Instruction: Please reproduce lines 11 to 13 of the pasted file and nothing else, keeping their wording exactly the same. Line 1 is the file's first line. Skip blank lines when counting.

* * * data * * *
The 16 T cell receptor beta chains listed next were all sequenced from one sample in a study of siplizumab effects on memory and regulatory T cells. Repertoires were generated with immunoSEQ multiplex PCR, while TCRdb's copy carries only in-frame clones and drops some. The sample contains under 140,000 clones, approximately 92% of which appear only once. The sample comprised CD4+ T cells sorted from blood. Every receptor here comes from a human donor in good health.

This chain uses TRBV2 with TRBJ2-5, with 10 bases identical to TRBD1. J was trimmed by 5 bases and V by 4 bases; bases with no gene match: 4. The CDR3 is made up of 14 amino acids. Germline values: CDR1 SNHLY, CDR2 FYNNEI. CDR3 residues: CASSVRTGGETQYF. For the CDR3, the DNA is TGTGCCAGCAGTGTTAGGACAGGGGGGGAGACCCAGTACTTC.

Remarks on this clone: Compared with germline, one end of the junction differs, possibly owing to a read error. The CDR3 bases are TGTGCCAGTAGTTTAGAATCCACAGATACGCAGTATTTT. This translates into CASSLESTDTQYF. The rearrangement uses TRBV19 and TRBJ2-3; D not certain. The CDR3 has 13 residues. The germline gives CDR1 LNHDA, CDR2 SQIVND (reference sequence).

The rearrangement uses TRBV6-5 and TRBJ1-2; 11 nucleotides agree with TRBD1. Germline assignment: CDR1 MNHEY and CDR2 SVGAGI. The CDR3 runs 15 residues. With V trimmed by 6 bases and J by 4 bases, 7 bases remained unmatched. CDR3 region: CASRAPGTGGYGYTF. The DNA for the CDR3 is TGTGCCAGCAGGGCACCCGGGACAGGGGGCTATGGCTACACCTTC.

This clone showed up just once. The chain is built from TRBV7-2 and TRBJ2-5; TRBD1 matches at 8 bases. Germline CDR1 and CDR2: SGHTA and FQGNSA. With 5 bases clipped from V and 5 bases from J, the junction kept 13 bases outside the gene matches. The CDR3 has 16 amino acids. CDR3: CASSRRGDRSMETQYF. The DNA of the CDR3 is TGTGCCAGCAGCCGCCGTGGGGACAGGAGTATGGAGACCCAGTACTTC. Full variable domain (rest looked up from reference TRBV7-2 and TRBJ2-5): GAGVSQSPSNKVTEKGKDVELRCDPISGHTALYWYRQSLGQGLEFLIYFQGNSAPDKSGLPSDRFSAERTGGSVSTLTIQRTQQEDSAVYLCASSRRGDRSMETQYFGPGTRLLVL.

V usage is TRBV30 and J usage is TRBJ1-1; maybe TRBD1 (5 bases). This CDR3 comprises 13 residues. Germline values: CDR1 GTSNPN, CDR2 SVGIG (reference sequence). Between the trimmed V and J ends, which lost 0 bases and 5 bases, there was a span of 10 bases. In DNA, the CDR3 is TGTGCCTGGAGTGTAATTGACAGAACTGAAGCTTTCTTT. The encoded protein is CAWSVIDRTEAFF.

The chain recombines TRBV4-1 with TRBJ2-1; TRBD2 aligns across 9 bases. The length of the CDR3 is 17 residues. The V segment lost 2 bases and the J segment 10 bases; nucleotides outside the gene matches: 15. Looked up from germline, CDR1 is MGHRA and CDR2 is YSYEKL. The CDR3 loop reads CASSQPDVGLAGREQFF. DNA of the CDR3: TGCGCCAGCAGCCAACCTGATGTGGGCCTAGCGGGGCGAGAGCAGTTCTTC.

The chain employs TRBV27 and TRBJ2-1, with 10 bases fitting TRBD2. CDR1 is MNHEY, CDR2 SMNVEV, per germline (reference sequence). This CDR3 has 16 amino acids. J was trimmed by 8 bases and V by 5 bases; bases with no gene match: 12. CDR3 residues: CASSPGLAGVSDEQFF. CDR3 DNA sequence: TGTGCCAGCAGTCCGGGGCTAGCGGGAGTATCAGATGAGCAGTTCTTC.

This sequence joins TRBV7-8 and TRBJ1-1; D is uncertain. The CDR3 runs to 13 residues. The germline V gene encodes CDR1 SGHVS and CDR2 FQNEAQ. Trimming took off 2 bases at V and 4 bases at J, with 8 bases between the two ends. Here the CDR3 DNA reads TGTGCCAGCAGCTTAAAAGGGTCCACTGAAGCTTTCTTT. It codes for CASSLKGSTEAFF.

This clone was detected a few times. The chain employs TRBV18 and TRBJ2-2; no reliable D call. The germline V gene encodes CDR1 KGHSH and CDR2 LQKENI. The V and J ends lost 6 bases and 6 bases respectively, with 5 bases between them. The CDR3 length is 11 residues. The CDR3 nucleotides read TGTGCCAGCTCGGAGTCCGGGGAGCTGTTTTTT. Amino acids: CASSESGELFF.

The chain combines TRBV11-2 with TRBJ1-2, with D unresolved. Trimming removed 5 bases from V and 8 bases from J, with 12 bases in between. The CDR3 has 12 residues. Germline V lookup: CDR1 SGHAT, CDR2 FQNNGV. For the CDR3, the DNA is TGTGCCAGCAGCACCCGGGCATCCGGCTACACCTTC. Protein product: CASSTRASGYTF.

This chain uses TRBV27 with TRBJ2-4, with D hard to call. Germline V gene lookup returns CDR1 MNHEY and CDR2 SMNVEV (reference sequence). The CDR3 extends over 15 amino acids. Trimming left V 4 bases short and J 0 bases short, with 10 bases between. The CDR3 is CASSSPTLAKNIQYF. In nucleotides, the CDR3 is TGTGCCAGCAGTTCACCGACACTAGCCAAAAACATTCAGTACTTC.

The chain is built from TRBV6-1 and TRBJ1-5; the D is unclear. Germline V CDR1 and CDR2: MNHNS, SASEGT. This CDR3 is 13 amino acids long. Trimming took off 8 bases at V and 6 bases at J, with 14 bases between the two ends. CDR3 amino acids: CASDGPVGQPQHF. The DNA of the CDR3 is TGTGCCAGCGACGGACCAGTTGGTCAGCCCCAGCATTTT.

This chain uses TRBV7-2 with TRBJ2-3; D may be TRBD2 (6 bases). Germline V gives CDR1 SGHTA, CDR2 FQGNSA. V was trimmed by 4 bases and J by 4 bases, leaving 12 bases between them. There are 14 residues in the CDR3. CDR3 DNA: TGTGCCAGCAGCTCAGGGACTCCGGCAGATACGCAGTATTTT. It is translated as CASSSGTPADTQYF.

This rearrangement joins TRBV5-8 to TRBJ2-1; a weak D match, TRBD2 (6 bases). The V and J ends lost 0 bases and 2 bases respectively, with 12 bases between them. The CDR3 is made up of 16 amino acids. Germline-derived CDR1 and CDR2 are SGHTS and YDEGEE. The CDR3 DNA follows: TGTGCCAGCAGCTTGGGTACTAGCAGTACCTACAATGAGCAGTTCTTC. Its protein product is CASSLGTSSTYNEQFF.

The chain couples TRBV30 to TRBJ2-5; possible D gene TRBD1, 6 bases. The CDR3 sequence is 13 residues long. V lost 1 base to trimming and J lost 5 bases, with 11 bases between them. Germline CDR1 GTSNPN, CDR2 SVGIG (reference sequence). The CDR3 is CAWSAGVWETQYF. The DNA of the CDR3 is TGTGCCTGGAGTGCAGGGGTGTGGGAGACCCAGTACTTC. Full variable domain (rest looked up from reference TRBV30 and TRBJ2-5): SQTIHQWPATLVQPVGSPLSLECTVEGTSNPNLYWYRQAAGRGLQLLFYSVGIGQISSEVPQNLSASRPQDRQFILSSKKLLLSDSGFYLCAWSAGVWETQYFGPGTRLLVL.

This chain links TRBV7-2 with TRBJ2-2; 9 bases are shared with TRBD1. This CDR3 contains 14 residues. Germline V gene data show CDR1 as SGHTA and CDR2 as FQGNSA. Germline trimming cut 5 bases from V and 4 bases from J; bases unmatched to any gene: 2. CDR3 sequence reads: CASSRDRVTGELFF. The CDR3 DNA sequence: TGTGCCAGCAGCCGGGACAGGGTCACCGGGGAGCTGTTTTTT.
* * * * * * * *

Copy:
The chain combines TRBV11-2 with TRBJ1-2, with D unresolved. Trimming removed 5 bases from V and 8 bases from J, with 12 bases in between. The CDR3 has 12 residues. Germline V lookup: CDR1 SGHAT, CDR2 FQNNGV. For the CDR3, the DNA is TGTGCCAGCAGCACCCGGGCATCCGGCTACACCTTC. Protein product: CASSTRASGYTF.

This chain uses TRBV27 with TRBJ2-4, with D hard to call. Germline V gene lookup returns CDR1 MNHEY and CDR2 SMNVEV (reference sequence). The CDR3 extends over 15 amino acids. Trimming left V 4 bases short and J 0 bases short, with 10 bases between. The CDR3 is CASSSPTLAKNIQYF. In nucleotides, the CDR3 is TGTGCCAGCAGTTCACCGACACTAGCCAAAAACATTCAGTACTTC.

The chain is built from TRBV6-1 and TRBJ1-5; the D is unclear. Germline V CDR1 and CDR2: MNHNS, SASEGT. This CDR3 is 13 amino acids long. Trimming took off 8 bases at V and 6 bases at J, with 14 bases between the two ends. CDR3 amino acids: CASDGPVGQPQHF. The DNA of the CDR3 is TGTGCCAGCGACGGACCAGTTGGTCAGCCCCAGCATTTT.